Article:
Archive for April, 2006

I’ve found this interesting post on Mike Stall’s blog.

Felice Pollano is working on merging MDbg (I’ve talked about it before here) with Reflector (the .NET disassembler) so one can debug application without having debug symbols and still be able to get a bit more information than just IL code (you’ll be able to choose the language that will be displayed while debugging)

This is definitely something that I will keep on tracking since it can provide a bridge between hard core WinDbg debugging, soft core MDbg debugging and Visual Studio debugging.

A couple of weeks ago a reader of this blog approached me via Email (you can always Email me and I’ll do my best to help you if I have the time and if I can 😉 ) with a problem regarding the exception “Attempted to read or write protected memory. This is often an indication that other memory is corrupt” (which is of type System.AccessViolationException).

I immediately asked if there was some P/Invoke (Platform Invoke) code.

“Why?”, do you ask. Because in 90% of the cases, this exception occurs when a call to a P/Invoke function (either calling a Win32 API or some custom native code of your own) returns. It might even be that this piece of code you are calling is purely managed, but in its implementation it uses P/Invoke and you are not aware of it.

The main problem with P/Invoke is that .NET is very sensitive to memory corruption. If you step over some internal GC structure or some of the .NET meta data for a class things get really bad.

The causes for this error can stem from different reasons:

  • You passed a wrongly referenced pointer.
  • Inside the function there is a bug in the form of “Off-By-One” or some other memory smear or misuse.

There are two main scenarios in P/Invoke code. The first is when you correctly use the various marshaling and P/Invoke type matching simply pass a managed object (such as a string) to the function and the P/Invoke layer takes care of all the rest. In this case, you might get the exception mentioned above if:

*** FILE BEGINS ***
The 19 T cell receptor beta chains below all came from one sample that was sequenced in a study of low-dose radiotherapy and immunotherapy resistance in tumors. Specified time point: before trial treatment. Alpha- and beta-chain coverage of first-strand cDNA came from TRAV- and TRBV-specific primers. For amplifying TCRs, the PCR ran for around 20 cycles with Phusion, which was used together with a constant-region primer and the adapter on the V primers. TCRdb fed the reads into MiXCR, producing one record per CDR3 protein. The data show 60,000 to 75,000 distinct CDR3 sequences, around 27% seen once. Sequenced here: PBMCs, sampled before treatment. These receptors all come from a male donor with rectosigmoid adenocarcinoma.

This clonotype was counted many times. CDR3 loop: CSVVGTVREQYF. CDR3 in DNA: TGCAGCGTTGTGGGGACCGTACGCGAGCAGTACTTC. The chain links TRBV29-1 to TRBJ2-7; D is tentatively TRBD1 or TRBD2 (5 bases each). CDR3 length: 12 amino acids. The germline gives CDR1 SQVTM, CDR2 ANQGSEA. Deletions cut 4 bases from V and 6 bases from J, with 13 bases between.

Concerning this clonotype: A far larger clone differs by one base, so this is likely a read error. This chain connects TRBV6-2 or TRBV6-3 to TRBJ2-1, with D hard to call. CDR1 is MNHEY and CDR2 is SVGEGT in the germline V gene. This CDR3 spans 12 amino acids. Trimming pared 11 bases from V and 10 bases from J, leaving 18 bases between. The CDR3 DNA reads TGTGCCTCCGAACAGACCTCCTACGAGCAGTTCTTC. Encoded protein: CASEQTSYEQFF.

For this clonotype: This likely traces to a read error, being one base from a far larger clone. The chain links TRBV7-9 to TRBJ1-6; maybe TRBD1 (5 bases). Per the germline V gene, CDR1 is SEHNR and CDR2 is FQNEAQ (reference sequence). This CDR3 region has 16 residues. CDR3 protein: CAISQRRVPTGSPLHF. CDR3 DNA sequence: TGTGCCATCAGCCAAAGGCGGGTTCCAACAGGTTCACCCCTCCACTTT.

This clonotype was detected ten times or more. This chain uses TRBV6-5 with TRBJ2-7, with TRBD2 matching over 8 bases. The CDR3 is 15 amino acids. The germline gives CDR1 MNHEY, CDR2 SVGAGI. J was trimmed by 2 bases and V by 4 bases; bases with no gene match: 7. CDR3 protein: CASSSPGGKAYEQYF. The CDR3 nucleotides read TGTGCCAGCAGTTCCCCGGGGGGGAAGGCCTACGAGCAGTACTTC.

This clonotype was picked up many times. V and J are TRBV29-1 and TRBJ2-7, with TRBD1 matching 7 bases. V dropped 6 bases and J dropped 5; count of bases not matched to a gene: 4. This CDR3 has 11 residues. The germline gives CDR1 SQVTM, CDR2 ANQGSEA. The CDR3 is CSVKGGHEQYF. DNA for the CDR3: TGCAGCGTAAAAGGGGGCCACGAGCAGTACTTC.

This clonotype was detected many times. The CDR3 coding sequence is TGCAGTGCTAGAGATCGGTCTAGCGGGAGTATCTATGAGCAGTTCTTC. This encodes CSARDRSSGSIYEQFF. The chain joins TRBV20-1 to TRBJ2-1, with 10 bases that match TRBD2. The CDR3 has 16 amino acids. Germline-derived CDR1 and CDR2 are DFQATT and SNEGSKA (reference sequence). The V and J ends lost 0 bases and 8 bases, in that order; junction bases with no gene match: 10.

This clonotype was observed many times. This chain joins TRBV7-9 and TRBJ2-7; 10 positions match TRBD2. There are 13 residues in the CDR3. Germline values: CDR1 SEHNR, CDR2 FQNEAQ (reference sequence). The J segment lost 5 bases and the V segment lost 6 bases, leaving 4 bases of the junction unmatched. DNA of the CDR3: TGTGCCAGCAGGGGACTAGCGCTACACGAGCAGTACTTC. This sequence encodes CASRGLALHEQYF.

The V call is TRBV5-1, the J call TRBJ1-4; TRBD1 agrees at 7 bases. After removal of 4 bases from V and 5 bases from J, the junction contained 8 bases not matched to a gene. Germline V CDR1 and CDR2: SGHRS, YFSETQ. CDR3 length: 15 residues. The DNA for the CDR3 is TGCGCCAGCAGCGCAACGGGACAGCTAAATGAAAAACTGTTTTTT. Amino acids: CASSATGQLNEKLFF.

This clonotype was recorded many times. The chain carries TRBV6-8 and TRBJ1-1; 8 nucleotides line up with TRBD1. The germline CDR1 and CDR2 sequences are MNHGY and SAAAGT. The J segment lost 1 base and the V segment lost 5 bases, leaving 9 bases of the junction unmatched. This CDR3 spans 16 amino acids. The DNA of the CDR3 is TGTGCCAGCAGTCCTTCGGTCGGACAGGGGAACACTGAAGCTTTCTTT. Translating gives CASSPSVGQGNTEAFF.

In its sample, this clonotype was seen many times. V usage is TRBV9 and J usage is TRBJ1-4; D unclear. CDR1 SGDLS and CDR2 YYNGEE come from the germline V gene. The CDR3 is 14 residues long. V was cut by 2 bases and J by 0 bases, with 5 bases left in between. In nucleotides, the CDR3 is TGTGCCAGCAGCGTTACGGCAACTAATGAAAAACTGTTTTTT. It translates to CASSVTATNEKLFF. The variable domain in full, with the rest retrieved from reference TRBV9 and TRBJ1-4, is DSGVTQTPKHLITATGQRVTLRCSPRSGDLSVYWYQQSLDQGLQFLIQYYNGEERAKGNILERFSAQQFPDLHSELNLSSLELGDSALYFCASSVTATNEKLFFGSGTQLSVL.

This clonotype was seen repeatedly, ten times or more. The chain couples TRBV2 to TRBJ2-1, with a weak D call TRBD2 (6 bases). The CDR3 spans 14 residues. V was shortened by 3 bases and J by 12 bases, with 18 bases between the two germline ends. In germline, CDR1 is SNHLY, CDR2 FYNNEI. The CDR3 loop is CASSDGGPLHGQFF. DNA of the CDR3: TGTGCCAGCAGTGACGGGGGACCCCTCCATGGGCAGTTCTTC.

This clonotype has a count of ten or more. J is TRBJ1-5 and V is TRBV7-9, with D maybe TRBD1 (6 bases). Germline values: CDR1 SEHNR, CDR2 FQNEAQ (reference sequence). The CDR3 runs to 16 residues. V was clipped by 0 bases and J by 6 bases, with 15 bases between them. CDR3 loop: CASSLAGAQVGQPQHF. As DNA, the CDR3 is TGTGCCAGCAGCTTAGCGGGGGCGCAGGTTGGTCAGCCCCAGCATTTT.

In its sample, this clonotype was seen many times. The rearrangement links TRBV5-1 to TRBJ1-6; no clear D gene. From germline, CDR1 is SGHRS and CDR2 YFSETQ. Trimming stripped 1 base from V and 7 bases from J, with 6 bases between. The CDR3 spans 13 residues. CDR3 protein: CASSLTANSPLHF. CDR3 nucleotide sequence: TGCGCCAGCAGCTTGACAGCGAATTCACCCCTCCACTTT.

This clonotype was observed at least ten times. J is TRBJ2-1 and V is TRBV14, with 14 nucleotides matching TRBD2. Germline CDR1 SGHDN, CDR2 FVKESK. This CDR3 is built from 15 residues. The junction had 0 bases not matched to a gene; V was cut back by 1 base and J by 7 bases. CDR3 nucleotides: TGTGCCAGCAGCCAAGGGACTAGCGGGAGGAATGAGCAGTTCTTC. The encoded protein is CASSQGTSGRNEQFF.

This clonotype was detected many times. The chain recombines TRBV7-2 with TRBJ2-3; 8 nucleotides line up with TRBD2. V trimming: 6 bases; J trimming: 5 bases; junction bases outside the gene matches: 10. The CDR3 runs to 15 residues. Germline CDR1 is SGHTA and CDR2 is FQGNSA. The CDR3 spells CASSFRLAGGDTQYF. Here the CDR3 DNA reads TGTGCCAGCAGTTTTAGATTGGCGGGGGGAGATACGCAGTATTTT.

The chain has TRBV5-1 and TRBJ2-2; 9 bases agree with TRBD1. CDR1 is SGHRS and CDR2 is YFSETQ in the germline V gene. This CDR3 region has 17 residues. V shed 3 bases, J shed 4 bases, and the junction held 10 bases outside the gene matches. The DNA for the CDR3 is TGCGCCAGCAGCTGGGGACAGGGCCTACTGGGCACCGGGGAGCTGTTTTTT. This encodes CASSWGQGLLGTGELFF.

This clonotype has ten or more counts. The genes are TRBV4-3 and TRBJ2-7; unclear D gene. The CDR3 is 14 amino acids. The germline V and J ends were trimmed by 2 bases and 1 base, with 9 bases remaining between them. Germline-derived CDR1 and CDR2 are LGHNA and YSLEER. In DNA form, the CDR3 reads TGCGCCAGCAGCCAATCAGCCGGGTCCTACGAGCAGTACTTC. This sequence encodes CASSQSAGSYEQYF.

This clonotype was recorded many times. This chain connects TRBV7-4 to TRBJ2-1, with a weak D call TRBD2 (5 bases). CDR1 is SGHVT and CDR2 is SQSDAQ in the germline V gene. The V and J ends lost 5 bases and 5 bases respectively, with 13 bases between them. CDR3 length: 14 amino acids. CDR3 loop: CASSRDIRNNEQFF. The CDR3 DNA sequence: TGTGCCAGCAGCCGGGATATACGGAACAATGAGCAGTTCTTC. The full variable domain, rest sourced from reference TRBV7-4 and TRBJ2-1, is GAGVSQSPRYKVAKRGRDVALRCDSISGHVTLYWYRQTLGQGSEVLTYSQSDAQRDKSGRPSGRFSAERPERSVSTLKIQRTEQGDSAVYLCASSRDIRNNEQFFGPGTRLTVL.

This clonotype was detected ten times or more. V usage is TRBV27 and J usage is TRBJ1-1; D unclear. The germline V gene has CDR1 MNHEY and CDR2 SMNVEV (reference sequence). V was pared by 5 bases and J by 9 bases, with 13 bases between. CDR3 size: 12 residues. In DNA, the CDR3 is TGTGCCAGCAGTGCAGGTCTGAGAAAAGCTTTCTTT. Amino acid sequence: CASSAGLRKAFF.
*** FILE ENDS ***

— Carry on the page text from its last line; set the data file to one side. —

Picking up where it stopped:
The second is when you use IntPtr because you need to pass a pointer to a pointer or you need to receive some kind of a strange memory structure. In this case, make sure that if you pass an IntPtr buffer that you have allocated using something like Marshal.AllocHGlobal or Marshal.AllocCoTaskMem you allocated enough memory.

  • You didn’t define the marshaling attributes correctly (i.e., you should have used native pointer – IntPtr – and you didn’t)
  • You did define everything correctly, but inside the native function there is a memory related bug

If you do start to get this exception try to do the following things:

  • If you are using Marshalling attributes (MarshalAs and friends) make sure they are correct. Make sure the markings for in, out and ref are correct as well. This is a very important step. Take the time to check each and every function argument. It can save you a lot of debugging time.
  • Make sure that you are passing the right type of objects. This is specifically important if you are using IntPtrs. Make sure that you pass the right type of pointer to the function.
  • If you are calling a Windows function, there is a chance (though its usually very slim) that they do have some kind of an allocation bug, but before running to Microsoft Support, make sure you are passing the right type of pointers. If you are still in doubt, write a native sample code that calls this function and run it lots of time with additional checks to see that the integrity of the memory passed is OK.
  • If you are calling your own function, do the same as I have suggested in the point above, but in most cases, it usually a problem within the native function (if the passed pointer types are correct and the marshaling attributes are correct as well).

Remember, P/Invoke is one of .NET’s greatest features. It’s VERY fast (performance wise) and very easy to use, but its also very easy to make mistakes that can crash your whole .NET application. Use it wisely!

Disclaimer: I usually like to keep this blog clean of link posts (posts that only have links to other posts in other blogs), but this time the information was too valuable so I had to make an exception.
Although this information is not exactly pure .NET debugging, it does have some information that can actually save you debugging time 🙂

Tess has some interesting tips that she expanded from a post her colleague Doug wrote about:

Read, learn and implement where needed.